“Even if it doesn’t directly affect a lot of young people in terms of the actual money, I go to events every week which bring together a lot of people, which take place at venues directly funded by the council – so it does affect us that way. There are also a lot of buildings being sold off, some of which will be demolished. A lot of these buildings represent Birmingham’s cultural history and they are definitely a part of the landscape I fell in love with when I moved here.

“I’ve been talking to my friends a lot since the news came out, and obviously the conversations were very negative for the first few days after. We feel a lot of disappointment with the council. But I do think people will find ways around it. There are other areas of funding, and the sense of community is really strong here.”


“I was born in Birmingham, I studied here, and I love it. There’s a really fun community who care and look out for each other, and that’s why I’ve always gravitated to staying home.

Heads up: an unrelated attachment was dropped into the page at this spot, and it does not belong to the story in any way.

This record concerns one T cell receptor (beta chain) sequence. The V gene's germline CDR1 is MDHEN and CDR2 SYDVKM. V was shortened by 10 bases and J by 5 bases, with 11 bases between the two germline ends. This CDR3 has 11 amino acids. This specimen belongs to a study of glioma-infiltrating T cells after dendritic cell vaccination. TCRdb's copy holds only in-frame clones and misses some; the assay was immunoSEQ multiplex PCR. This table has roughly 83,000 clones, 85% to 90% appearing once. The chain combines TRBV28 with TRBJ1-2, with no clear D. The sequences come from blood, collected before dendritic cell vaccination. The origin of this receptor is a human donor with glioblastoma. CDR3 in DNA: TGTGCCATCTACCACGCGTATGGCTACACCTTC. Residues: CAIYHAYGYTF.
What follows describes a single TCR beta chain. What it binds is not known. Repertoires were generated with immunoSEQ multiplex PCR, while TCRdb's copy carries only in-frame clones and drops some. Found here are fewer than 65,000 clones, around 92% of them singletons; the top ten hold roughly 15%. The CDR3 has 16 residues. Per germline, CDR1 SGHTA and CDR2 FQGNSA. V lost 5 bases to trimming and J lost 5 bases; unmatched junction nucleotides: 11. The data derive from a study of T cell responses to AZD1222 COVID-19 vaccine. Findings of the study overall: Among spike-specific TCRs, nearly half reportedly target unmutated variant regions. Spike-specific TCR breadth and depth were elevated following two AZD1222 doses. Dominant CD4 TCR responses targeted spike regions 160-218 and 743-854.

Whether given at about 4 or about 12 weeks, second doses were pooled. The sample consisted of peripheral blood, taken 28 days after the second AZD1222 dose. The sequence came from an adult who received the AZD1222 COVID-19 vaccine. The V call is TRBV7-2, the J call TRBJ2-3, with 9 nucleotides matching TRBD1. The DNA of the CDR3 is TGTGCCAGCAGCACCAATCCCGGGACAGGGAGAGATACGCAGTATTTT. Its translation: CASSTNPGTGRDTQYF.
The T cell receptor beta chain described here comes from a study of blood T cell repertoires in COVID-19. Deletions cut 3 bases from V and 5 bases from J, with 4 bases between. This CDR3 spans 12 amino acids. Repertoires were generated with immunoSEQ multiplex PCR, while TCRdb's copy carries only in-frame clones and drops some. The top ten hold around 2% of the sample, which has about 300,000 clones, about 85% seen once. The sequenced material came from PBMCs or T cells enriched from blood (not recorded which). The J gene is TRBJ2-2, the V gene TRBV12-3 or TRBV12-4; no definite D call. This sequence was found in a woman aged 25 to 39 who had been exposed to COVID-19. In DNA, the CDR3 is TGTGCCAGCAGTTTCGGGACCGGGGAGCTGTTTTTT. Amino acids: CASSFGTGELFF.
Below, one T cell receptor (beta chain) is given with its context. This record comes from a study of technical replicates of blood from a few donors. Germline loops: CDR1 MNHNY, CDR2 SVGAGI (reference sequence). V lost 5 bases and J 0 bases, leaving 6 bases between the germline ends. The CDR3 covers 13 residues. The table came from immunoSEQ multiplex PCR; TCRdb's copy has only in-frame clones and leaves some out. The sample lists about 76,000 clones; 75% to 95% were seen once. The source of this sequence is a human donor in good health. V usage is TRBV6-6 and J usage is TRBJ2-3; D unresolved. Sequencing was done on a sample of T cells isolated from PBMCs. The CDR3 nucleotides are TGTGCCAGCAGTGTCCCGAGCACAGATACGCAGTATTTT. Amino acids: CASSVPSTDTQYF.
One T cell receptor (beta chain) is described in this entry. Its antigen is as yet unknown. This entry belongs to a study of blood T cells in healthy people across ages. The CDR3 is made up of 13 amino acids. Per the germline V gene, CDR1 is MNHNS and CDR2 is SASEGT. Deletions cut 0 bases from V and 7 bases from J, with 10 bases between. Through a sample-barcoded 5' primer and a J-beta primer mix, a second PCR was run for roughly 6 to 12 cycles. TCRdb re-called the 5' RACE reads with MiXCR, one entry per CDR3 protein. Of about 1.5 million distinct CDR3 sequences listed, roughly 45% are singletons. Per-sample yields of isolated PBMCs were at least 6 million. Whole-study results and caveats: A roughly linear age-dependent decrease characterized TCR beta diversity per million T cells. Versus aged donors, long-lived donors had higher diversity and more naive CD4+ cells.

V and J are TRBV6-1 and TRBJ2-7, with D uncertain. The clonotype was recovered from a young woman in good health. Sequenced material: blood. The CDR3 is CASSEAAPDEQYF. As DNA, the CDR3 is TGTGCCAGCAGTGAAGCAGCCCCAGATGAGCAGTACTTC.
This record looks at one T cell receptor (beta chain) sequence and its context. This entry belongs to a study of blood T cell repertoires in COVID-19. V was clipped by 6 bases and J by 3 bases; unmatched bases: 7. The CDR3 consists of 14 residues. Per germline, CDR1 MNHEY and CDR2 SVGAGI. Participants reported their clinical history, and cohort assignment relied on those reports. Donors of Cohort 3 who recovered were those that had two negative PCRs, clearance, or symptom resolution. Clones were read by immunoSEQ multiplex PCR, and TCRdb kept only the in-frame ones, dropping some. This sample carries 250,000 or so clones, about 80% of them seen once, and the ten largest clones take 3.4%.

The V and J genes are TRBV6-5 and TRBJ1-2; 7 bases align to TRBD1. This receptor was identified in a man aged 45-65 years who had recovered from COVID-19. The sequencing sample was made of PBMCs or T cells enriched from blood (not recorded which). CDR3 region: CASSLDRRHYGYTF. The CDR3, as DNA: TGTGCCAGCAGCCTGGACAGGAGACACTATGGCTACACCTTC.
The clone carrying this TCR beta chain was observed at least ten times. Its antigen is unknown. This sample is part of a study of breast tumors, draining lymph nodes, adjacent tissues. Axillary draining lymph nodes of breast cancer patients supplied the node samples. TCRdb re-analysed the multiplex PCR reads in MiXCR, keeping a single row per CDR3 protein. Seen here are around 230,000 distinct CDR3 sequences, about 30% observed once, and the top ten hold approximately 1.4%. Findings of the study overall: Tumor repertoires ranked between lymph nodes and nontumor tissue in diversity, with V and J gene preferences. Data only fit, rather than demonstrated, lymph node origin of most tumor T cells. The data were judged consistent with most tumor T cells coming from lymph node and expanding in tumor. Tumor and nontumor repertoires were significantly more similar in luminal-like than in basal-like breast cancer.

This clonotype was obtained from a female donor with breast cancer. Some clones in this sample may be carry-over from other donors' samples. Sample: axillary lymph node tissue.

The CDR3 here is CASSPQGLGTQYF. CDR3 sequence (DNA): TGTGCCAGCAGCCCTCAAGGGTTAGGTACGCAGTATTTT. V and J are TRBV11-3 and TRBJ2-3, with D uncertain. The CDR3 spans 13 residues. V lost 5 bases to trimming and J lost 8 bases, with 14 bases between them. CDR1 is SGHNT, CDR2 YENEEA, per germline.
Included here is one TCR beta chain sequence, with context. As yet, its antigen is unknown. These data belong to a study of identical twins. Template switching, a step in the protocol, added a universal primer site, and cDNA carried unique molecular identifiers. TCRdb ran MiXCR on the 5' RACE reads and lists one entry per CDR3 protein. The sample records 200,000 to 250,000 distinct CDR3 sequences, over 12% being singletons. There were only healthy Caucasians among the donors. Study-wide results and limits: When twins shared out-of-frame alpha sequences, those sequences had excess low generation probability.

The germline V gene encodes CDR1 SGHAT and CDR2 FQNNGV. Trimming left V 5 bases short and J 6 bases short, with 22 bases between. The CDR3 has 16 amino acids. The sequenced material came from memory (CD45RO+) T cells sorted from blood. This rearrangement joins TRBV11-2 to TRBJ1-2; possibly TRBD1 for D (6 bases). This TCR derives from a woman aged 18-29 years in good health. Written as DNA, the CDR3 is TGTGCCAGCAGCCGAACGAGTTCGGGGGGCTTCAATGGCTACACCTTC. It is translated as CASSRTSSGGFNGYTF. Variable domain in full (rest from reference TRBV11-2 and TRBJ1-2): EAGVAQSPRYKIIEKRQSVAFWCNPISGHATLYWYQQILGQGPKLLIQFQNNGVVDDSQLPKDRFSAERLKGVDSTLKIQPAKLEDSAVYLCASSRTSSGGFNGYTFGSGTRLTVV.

“I work at Eastside, an art gallery in Digbeth, as an artist, curator and trainee. Outside of that, I’m an artist and I do a lot of work about being autistic and being queer, how that presents itself and the barriers that autistic people can face in the arts. My work involves performance, crazy costumes, dance – things like that.

“Our gallery isn’t funded by council money, as far as I’m aware, but the cuts will affect the kind of projects that we can do. I also think it will affect the makeup of Digbeth and the city as a whole. What affects one gallery in Birmingham indirectly affects all of us, because we all are working in the same city trying to do the same things in different ways. It’s not going to mean that there will be no art in Birmingham, but I’m worried it will encourage people to think of it as a cultural black hole – and perception is important.